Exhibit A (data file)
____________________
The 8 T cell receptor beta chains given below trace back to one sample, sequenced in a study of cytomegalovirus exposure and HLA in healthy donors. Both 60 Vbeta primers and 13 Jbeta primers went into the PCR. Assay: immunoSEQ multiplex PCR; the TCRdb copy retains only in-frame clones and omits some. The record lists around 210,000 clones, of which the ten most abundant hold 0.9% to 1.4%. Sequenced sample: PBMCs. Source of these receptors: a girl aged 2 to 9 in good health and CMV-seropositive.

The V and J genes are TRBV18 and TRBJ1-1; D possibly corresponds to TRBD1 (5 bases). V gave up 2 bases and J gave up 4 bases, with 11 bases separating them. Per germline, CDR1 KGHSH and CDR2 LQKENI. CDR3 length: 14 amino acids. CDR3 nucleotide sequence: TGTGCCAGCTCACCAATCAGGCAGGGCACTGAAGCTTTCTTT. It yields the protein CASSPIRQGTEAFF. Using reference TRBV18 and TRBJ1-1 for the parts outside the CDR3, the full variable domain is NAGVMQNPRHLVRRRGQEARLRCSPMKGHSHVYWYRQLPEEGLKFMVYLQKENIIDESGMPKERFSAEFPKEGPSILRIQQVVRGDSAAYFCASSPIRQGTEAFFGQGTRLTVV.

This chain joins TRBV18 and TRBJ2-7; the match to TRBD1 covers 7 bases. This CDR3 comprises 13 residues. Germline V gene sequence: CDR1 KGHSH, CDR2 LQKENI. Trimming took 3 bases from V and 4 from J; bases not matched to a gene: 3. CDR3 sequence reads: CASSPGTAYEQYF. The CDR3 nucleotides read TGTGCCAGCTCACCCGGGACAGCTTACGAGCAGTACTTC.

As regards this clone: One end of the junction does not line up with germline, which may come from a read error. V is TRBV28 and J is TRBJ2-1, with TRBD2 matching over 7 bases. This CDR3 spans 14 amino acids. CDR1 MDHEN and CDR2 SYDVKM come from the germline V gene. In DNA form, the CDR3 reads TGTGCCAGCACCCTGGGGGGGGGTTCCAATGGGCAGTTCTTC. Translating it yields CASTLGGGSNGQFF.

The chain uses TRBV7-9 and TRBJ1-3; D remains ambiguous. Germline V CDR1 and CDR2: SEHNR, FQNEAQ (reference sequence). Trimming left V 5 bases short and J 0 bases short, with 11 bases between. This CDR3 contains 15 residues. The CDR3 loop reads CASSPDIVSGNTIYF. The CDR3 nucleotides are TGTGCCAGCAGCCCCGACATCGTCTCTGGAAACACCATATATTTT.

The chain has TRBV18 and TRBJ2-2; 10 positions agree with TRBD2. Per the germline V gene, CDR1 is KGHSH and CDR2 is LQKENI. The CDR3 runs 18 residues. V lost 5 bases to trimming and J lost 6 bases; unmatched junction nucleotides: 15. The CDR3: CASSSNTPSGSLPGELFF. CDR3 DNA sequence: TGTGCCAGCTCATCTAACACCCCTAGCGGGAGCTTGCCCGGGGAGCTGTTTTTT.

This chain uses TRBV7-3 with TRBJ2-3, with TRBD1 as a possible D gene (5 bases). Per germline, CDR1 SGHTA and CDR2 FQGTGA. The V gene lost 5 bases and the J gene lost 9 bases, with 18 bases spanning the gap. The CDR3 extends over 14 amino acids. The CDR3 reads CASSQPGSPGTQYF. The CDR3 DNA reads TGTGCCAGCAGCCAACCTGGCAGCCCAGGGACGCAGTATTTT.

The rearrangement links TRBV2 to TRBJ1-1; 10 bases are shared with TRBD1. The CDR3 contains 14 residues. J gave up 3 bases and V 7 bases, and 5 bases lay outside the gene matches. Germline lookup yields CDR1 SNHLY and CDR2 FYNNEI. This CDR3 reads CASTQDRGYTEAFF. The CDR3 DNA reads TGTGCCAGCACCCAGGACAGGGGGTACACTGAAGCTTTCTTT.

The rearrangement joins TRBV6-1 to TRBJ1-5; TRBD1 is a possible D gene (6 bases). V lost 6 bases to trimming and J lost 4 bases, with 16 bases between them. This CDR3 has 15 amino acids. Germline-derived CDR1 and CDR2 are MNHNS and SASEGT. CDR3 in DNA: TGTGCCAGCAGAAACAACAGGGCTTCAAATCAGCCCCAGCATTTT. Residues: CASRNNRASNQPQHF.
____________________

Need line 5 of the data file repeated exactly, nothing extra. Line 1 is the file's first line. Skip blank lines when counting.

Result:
The chain uses TRBV7-9 and TRBJ1-3; D remains ambiguous. Germline V CDR1 and CDR2: SEHNR, FQNEAQ (reference sequence). Trimming left V 5 bases short and J 0 bases short, with 11 bases between. This CDR3 contains 15 residues. The CDR3 loop reads CASSPDIVSGNTIYF. The CDR3 nucleotides are TGTGCCAGCAGCCCCGACATCGTCTCTGGAAACACCATATATTTT.